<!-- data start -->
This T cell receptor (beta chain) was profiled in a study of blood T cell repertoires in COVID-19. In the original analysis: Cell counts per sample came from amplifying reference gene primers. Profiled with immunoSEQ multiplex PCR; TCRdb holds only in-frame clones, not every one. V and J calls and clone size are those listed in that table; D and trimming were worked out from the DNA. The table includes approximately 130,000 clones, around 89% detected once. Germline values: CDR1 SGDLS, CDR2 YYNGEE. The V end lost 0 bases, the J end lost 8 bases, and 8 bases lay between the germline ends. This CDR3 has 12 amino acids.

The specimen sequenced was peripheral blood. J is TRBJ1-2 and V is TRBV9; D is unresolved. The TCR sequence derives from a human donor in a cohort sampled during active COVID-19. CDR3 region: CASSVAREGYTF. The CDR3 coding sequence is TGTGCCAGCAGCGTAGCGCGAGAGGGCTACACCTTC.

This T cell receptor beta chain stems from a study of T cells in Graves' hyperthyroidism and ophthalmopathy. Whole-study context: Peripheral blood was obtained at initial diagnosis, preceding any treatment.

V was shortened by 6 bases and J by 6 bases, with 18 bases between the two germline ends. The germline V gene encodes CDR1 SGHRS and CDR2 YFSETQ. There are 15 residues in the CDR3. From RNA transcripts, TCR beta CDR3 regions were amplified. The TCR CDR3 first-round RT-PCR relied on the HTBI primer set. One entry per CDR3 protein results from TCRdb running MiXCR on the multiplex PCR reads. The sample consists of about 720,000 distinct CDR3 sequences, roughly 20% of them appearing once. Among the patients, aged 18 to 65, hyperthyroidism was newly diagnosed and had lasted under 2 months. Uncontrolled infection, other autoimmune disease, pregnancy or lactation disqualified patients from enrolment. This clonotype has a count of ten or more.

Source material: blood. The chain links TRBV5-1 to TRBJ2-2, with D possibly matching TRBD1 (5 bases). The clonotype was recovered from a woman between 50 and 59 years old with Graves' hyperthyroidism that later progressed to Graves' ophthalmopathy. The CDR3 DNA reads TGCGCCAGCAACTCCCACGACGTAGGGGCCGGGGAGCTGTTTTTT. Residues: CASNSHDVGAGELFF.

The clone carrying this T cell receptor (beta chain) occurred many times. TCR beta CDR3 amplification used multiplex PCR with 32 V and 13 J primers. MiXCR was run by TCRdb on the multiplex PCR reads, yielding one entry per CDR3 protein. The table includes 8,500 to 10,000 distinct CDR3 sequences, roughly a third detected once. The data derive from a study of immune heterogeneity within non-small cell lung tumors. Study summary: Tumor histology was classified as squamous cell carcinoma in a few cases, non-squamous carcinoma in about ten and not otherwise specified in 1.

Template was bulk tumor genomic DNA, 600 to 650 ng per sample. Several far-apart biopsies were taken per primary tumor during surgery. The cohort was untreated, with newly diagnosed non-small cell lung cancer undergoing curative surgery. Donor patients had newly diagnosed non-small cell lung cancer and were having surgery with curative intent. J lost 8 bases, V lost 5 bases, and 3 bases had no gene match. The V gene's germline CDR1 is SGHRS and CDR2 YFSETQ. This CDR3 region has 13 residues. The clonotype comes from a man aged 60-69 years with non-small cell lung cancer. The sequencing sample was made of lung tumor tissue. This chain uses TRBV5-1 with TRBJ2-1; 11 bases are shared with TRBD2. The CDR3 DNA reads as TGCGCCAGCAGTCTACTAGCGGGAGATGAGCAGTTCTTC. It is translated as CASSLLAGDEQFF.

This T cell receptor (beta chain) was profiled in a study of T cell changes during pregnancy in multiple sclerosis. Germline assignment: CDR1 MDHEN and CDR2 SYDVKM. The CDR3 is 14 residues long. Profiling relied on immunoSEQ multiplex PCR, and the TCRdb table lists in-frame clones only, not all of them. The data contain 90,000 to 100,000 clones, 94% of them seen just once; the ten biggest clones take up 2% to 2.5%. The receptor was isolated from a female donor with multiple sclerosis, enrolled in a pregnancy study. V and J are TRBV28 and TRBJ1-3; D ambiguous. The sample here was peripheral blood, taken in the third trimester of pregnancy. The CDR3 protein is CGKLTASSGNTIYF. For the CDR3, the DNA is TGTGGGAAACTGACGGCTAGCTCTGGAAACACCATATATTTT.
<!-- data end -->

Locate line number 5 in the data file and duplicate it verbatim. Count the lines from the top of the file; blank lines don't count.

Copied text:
Source material: blood. The chain links TRBV5-1 to TRBJ2-2, with D possibly matching TRBD1 (5 bases). The clonotype was recovered from a woman between 50 and 59 years old with Graves' hyperthyroidism that later progressed to Graves' ophthalmopathy. The CDR3 DNA reads TGCGCCAGCAACTCCCACGACGTAGGGGCCGGGGAGCTGTTTTTT. Residues: CASNSHDVGAGELFF.